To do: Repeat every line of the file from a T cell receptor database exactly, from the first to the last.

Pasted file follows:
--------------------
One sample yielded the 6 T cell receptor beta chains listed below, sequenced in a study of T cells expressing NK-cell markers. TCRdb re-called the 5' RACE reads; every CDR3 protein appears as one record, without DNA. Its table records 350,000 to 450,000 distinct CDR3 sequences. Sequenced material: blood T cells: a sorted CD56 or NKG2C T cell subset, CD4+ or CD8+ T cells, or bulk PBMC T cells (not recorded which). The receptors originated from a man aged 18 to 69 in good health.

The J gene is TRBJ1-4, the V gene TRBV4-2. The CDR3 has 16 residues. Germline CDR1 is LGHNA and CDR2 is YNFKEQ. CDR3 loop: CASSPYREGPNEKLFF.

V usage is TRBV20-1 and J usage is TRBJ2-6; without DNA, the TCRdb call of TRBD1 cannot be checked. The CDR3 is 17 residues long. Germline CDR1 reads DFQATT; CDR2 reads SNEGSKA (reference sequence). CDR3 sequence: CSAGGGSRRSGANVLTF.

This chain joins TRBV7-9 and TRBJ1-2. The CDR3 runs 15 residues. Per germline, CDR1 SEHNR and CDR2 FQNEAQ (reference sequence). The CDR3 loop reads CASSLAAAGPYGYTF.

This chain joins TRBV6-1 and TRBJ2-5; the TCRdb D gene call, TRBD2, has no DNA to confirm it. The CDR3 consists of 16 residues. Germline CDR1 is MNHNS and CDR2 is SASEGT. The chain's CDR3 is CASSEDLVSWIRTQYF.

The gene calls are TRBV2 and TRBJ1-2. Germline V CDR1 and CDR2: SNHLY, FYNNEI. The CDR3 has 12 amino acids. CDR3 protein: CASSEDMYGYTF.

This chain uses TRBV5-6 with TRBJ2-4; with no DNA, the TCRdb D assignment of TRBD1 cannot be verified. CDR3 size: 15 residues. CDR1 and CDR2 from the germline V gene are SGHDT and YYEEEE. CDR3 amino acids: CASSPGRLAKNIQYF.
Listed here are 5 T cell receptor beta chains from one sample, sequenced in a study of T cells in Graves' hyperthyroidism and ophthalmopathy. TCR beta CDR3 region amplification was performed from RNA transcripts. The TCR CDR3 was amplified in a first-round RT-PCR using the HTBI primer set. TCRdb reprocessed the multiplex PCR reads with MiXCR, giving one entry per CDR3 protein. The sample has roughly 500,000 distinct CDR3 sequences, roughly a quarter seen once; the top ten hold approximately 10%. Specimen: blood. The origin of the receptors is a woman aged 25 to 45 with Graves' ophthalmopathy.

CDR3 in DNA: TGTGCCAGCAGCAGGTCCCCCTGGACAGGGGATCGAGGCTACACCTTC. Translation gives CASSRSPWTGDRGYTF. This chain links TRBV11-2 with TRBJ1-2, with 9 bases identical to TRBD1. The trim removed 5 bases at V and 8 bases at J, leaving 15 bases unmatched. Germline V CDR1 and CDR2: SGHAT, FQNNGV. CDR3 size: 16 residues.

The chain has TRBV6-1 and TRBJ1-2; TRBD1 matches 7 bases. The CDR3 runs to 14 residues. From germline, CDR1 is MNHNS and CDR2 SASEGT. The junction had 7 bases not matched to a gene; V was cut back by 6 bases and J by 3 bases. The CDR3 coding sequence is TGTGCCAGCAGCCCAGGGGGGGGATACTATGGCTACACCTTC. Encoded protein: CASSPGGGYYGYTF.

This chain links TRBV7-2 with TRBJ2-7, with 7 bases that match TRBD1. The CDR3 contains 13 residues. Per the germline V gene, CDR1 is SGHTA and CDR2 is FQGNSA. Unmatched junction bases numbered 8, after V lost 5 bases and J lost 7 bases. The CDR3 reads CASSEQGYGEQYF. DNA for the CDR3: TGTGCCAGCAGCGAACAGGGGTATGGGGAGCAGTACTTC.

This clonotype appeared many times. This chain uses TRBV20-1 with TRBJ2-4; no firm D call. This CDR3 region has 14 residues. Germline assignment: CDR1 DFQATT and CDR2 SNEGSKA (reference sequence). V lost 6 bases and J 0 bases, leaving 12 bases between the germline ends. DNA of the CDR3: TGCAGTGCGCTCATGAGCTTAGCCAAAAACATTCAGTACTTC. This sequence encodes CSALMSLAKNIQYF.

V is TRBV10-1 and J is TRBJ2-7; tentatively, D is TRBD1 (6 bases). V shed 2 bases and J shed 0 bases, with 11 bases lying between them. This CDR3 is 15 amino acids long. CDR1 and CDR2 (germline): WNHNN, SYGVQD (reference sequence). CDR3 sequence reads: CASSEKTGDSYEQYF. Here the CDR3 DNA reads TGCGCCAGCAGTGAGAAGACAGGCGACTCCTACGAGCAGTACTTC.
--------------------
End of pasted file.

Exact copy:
One sample yielded the 6 T cell receptor beta chains listed below, sequenced in a study of T cells expressing NK-cell markers. TCRdb re-called the 5' RACE reads; every CDR3 protein appears as one record, without DNA. Its table records 350,000 to 450,000 distinct CDR3 sequences. Sequenced material: blood T cells: a sorted CD56 or NKG2C T cell subset, CD4+ or CD8+ T cells, or bulk PBMC T cells (not recorded which). The receptors originated from a man aged 18 to 69 in good health.

The J gene is TRBJ1-4, the V gene TRBV4-2. The CDR3 has 16 residues. Germline CDR1 is LGHNA and CDR2 is YNFKEQ. CDR3 loop: CASSPYREGPNEKLFF.

V usage is TRBV20-1 and J usage is TRBJ2-6; without DNA, the TCRdb call of TRBD1 cannot be checked. The CDR3 is 17 residues long. Germline CDR1 reads DFQATT; CDR2 reads SNEGSKA (reference sequence). CDR3 sequence: CSAGGGSRRSGANVLTF.

This chain joins TRBV7-9 and TRBJ1-2. The CDR3 runs 15 residues. Per germline, CDR1 SEHNR and CDR2 FQNEAQ (reference sequence). The CDR3 loop reads CASSLAAAGPYGYTF.

This chain joins TRBV6-1 and TRBJ2-5; the TCRdb D gene call, TRBD2, has no DNA to confirm it. The CDR3 consists of 16 residues. Germline CDR1 is MNHNS and CDR2 is SASEGT. The chain's CDR3 is CASSEDLVSWIRTQYF.

The gene calls are TRBV2 and TRBJ1-2. Germline V CDR1 and CDR2: SNHLY, FYNNEI. The CDR3 has 12 amino acids. CDR3 protein: CASSEDMYGYTF.

This chain uses TRBV5-6 with TRBJ2-4; with no DNA, the TCRdb D assignment of TRBD1 cannot be verified. CDR3 size: 15 residues. CDR1 and CDR2 from the germline V gene are SGHDT and YYEEEE. CDR3 amino acids: CASSPGRLAKNIQYF.
Listed here are 5 T cell receptor beta chains from one sample, sequenced in a study of T cells in Graves' hyperthyroidism and ophthalmopathy. TCR beta CDR3 region amplification was performed from RNA transcripts. The TCR CDR3 was amplified in a first-round RT-PCR using the HTBI primer set. TCRdb reprocessed the multiplex PCR reads with MiXCR, giving one entry per CDR3 protein. The sample has roughly 500,000 distinct CDR3 sequences, roughly a quarter seen once; the top ten hold approximately 10%. Specimen: blood. The origin of the receptors is a woman aged 25 to 45 with Graves' ophthalmopathy.

CDR3 in DNA: TGTGCCAGCAGCAGGTCCCCCTGGACAGGGGATCGAGGCTACACCTTC. Translation gives CASSRSPWTGDRGYTF. This chain links TRBV11-2 with TRBJ1-2, with 9 bases identical to TRBD1. The trim removed 5 bases at V and 8 bases at J, leaving 15 bases unmatched. Germline V CDR1 and CDR2: SGHAT, FQNNGV. CDR3 size: 16 residues.

The chain has TRBV6-1 and TRBJ1-2; TRBD1 matches 7 bases. The CDR3 runs to 14 residues. From germline, CDR1 is MNHNS and CDR2 SASEGT. The junction had 7 bases not matched to a gene; V was cut back by 6 bases and J by 3 bases. The CDR3 coding sequence is TGTGCCAGCAGCCCAGGGGGGGGATACTATGGCTACACCTTC. Encoded protein: CASSPGGGYYGYTF.

This chain links TRBV7-2 with TRBJ2-7, with 7 bases that match TRBD1. The CDR3 contains 13 residues. Per the germline V gene, CDR1 is SGHTA and CDR2 is FQGNSA. Unmatched junction bases numbered 8, after V lost 5 bases and J lost 7 bases. The CDR3 reads CASSEQGYGEQYF. DNA for the CDR3: TGTGCCAGCAGCGAACAGGGGTATGGGGAGCAGTACTTC.

This clonotype appeared many times. This chain uses TRBV20-1 with TRBJ2-4; no firm D call. This CDR3 region has 14 residues. Germline assignment: CDR1 DFQATT and CDR2 SNEGSKA (reference sequence). V lost 6 bases and J 0 bases, leaving 12 bases between the germline ends. DNA of the CDR3: TGCAGTGCGCTCATGAGCTTAGCCAAAAACATTCAGTACTTC. This sequence encodes CSALMSLAKNIQYF.

V is TRBV10-1 and J is TRBJ2-7; tentatively, D is TRBD1 (6 bases). V shed 2 bases and J shed 0 bases, with 11 bases lying between them. This CDR3 is 15 amino acids long. CDR1 and CDR2 (germline): WNHNN, SYGVQD (reference sequence). CDR3 sequence reads: CASSEKTGDSYEQYF. Here the CDR3 DNA reads TGCGCCAGCAGTGAGAAGACAGGCGACTCCTACGAGCAGTACTTC.